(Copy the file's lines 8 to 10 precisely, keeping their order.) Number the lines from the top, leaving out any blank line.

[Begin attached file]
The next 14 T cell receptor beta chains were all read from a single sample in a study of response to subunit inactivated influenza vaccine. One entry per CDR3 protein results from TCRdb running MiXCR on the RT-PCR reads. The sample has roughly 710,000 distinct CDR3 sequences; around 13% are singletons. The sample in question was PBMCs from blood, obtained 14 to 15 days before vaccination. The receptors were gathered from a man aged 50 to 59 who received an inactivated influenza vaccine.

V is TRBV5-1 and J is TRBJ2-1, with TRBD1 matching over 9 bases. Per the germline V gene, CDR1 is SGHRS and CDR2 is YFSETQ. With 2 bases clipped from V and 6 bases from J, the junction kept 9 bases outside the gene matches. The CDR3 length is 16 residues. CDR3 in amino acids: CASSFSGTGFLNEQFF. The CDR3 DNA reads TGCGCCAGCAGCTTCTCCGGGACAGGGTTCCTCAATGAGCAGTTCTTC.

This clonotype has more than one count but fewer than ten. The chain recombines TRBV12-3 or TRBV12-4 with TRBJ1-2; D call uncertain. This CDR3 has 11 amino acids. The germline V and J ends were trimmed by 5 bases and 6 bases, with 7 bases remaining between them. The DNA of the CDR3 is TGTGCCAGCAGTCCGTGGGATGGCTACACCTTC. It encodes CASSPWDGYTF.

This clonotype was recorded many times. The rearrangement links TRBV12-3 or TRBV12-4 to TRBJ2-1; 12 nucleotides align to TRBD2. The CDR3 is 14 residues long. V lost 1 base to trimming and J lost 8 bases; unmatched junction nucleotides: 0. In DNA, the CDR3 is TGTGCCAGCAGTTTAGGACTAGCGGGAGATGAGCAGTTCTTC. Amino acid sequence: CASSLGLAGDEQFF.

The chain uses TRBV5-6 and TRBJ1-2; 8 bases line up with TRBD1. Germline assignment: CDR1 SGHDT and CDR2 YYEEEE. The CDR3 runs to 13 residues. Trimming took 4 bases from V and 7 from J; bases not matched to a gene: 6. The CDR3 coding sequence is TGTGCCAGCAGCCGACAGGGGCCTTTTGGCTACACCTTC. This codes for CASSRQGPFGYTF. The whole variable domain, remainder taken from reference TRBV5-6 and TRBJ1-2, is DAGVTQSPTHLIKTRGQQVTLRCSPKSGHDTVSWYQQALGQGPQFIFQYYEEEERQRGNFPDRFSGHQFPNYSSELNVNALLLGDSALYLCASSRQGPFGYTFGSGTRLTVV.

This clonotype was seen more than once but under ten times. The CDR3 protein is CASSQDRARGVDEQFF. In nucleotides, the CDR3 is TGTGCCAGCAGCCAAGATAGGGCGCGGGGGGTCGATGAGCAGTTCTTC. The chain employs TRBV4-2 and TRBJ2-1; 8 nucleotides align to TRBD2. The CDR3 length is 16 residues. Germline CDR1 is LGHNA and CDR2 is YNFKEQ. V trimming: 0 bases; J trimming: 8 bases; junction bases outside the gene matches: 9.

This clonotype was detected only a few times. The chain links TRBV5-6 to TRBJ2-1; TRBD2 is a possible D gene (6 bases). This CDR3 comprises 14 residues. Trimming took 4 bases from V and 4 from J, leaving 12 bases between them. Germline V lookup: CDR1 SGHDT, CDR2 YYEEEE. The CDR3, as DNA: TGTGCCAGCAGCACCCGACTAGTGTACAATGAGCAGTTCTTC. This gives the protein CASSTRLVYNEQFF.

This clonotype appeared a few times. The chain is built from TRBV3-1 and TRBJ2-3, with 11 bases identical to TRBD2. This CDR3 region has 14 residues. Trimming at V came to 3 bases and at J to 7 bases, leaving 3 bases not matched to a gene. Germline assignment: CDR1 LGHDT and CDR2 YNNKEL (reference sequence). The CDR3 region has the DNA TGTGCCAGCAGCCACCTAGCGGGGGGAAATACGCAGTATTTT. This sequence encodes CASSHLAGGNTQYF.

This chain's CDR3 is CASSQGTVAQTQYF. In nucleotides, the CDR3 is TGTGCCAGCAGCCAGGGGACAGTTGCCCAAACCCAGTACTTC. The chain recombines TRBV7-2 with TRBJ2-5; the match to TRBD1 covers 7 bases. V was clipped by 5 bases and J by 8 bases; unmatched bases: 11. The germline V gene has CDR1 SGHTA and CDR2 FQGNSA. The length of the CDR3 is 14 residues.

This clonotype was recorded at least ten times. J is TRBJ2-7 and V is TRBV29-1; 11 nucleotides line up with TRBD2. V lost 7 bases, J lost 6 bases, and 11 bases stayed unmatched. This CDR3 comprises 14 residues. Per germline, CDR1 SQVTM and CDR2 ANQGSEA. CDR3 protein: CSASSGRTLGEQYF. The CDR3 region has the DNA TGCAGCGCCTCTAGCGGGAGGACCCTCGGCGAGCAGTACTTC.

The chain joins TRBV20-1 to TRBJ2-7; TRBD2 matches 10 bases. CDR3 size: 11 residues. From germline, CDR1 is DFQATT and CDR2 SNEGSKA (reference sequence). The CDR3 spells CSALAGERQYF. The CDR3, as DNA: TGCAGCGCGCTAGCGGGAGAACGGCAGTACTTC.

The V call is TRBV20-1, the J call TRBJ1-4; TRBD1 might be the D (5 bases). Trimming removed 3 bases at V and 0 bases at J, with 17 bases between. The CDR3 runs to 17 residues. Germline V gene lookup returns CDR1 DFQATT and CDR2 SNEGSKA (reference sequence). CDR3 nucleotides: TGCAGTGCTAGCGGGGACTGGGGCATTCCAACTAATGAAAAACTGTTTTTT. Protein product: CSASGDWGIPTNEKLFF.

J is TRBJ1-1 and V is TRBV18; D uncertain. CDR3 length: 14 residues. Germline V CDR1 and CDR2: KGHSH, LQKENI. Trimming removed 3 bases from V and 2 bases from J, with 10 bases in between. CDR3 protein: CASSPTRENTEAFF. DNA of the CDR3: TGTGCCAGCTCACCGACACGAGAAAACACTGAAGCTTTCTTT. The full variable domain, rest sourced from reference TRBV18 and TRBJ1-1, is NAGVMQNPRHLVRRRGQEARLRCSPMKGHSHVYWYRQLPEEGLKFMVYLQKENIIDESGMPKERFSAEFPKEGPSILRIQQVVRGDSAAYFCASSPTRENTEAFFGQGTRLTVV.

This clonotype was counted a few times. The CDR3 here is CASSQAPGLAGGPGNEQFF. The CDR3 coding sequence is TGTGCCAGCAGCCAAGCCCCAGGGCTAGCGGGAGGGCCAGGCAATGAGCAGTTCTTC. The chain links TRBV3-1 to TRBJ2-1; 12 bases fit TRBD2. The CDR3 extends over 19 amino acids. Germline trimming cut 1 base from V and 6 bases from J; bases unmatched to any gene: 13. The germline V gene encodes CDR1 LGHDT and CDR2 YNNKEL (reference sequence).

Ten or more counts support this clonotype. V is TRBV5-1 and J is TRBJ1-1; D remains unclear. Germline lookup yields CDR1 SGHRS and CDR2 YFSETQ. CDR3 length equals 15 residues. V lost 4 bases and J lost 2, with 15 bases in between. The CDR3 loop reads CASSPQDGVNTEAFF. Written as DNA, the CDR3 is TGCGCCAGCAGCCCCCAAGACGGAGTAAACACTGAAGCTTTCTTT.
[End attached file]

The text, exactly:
This clonotype appeared a few times. The chain is built from TRBV3-1 and TRBJ2-3, with 11 bases identical to TRBD2. This CDR3 region has 14 residues. Trimming at V came to 3 bases and at J to 7 bases, leaving 3 bases not matched to a gene. Germline assignment: CDR1 LGHDT and CDR2 YNNKEL (reference sequence). The CDR3 region has the DNA TGTGCCAGCAGCCACCTAGCGGGGGGAAATACGCAGTATTTT. This sequence encodes CASSHLAGGNTQYF.

This chain's CDR3 is CASSQGTVAQTQYF. In nucleotides, the CDR3 is TGTGCCAGCAGCCAGGGGACAGTTGCCCAAACCCAGTACTTC. The chain recombines TRBV7-2 with TRBJ2-5; the match to TRBD1 covers 7 bases. V was clipped by 5 bases and J by 8 bases; unmatched bases: 11. The germline V gene has CDR1 SGHTA and CDR2 FQGNSA. The length of the CDR3 is 14 residues.

This clonotype was recorded at least ten times. J is TRBJ2-7 and V is TRBV29-1; 11 nucleotides line up with TRBD2. V lost 7 bases, J lost 6 bases, and 11 bases stayed unmatched. This CDR3 comprises 14 residues. Per germline, CDR1 SQVTM and CDR2 ANQGSEA. CDR3 protein: CSASSGRTLGEQYF. The CDR3 region has the DNA TGCAGCGCCTCTAGCGGGAGGACCCTCGGCGAGCAGTACTTC.